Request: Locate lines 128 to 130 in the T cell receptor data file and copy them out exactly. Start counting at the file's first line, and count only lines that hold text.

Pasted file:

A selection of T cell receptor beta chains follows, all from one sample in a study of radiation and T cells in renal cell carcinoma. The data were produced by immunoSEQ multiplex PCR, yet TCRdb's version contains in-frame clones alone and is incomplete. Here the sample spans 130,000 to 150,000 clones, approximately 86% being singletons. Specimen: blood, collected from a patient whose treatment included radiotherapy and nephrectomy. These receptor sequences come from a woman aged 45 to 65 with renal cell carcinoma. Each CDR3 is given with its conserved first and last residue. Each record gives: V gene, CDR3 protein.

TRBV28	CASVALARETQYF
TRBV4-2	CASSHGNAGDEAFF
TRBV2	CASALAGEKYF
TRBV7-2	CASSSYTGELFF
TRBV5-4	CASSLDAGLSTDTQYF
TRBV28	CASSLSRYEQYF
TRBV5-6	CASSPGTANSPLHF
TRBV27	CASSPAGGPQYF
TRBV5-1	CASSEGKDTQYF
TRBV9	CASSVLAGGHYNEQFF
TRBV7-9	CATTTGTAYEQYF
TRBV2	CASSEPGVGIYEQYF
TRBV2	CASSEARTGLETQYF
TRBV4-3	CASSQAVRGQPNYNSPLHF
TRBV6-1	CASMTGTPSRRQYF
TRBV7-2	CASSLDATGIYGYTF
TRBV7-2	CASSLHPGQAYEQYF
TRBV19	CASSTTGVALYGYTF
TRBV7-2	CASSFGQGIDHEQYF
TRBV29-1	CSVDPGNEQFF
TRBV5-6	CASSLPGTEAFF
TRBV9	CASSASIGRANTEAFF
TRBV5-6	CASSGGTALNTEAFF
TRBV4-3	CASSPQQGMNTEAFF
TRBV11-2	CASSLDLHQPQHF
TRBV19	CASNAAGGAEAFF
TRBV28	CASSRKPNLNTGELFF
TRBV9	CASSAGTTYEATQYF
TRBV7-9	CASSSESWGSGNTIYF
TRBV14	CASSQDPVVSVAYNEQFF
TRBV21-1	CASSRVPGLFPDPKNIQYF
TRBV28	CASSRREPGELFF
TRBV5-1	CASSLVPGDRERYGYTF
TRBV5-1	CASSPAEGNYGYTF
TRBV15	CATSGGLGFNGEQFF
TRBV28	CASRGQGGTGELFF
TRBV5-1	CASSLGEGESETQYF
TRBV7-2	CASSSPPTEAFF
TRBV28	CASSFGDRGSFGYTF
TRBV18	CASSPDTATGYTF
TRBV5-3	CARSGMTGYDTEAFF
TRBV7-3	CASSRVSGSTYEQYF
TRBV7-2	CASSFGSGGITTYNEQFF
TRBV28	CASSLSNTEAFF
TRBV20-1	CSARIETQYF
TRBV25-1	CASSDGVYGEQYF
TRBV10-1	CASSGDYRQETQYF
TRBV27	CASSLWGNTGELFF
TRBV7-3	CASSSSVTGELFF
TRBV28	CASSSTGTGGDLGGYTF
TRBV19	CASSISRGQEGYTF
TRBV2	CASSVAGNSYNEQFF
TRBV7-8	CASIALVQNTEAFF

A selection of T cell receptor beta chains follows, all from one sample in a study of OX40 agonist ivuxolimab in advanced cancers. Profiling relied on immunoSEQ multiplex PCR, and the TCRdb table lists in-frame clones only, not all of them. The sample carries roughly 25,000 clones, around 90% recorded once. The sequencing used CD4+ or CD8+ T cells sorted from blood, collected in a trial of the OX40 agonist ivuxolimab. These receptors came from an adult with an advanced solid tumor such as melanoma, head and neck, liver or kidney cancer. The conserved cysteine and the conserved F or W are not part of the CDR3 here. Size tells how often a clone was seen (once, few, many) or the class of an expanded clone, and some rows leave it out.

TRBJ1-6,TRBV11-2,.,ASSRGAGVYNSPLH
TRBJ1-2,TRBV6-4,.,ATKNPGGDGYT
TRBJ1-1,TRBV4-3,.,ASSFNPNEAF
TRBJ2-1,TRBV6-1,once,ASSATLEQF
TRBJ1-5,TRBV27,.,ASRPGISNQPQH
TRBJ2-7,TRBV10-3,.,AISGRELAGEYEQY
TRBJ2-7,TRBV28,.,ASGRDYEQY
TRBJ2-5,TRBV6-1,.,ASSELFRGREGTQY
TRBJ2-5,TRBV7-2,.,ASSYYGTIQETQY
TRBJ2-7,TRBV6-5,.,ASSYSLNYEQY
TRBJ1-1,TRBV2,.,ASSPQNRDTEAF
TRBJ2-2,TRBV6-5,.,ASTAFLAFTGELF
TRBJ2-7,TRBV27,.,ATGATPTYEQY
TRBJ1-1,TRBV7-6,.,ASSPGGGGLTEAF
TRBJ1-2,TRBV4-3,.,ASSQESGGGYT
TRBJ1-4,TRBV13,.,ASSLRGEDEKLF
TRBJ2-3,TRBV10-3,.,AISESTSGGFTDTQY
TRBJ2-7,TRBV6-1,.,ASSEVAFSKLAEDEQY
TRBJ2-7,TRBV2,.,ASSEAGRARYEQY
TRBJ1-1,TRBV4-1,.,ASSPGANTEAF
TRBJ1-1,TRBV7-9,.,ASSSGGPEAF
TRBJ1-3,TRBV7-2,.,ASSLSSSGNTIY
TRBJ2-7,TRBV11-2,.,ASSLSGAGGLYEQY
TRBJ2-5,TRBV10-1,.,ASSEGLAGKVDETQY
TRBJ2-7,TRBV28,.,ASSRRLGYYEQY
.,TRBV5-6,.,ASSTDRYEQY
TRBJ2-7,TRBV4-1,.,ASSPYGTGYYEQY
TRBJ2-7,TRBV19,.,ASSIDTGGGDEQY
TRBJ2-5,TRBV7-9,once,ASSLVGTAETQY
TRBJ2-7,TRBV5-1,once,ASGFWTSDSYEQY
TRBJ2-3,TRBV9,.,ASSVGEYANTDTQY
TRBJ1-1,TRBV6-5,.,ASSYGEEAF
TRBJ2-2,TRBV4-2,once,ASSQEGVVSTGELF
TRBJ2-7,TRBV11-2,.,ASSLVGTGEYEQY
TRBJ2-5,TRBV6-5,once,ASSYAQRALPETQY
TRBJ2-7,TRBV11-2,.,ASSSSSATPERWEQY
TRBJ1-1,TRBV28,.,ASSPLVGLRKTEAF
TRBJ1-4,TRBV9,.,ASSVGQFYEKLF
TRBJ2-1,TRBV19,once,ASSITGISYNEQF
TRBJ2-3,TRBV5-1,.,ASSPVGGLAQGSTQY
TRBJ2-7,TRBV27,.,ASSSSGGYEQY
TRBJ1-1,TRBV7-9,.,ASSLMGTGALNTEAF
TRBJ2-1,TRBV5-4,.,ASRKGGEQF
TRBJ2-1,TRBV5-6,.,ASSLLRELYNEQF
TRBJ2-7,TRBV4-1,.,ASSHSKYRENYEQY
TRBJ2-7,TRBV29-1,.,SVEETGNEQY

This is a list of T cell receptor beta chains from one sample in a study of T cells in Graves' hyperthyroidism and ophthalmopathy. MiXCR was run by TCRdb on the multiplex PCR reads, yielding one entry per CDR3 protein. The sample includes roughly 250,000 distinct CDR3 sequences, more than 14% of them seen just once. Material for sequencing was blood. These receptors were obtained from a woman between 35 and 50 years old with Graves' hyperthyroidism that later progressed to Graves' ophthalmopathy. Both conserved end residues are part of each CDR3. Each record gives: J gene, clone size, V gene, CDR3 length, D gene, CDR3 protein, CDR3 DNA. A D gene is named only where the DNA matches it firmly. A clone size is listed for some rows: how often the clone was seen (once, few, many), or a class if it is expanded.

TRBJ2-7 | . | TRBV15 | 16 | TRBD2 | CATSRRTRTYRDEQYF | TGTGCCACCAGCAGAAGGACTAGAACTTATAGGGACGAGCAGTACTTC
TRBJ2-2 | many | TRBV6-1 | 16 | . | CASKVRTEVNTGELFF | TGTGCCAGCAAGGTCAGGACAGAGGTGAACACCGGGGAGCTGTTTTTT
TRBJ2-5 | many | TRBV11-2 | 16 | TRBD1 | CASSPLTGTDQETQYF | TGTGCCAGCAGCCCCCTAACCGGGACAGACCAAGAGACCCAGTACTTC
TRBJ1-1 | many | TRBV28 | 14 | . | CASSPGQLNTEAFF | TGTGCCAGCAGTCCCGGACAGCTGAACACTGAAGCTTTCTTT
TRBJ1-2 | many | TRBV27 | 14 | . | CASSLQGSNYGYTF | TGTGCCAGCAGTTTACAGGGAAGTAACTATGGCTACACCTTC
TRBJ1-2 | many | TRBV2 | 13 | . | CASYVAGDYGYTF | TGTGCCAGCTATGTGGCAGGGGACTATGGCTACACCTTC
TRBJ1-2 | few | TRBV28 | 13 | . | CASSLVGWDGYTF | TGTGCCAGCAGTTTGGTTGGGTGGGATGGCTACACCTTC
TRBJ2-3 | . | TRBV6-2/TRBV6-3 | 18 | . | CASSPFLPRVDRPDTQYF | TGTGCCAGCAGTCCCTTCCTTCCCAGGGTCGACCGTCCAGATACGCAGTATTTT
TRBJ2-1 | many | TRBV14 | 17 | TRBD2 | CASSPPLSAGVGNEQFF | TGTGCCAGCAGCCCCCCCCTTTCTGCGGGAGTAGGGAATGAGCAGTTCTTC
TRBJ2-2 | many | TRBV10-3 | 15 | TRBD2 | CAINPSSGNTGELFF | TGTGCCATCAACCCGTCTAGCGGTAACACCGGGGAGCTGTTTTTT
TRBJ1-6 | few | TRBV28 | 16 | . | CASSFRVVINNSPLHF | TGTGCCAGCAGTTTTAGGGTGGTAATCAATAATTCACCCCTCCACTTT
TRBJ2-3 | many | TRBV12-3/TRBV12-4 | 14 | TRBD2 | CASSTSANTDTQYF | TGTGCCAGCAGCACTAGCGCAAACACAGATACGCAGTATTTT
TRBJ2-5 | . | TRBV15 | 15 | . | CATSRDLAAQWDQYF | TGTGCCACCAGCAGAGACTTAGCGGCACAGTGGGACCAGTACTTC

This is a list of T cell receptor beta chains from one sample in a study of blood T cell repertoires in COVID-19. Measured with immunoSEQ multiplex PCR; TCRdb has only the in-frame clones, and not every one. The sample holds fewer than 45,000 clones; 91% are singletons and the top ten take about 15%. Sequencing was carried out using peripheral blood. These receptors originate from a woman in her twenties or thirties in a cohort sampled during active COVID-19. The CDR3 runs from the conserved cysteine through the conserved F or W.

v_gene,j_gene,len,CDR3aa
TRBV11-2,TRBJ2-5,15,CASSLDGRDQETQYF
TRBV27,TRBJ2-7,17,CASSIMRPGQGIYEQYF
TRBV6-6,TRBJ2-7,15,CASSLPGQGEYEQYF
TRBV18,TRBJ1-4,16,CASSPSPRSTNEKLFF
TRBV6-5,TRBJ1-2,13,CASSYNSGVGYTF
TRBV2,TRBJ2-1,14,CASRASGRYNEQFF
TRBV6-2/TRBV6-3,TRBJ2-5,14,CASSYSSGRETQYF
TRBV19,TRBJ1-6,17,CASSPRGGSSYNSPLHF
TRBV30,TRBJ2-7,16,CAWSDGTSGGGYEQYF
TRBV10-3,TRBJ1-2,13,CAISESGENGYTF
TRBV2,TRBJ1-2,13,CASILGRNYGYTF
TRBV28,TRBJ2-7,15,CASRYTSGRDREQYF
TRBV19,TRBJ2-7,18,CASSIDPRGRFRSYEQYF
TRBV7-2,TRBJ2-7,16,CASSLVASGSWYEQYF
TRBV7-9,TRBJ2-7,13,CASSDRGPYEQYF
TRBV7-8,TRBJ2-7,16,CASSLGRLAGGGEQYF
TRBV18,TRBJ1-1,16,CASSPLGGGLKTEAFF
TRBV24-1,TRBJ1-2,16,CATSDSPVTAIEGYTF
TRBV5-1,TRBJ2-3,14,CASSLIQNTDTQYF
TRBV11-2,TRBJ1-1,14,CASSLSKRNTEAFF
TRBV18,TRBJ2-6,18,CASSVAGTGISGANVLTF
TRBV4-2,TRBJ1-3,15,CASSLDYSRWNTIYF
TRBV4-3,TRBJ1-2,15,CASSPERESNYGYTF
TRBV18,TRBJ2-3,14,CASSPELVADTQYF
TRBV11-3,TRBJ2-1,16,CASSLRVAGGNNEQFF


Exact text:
TRBV2,TRBJ1-2,13,CASILGRNYGYTF
TRBV28,TRBJ2-7,15,CASRYTSGRDREQYF
TRBV19,TRBJ2-7,18,CASSIDPRGRFRSYEQYF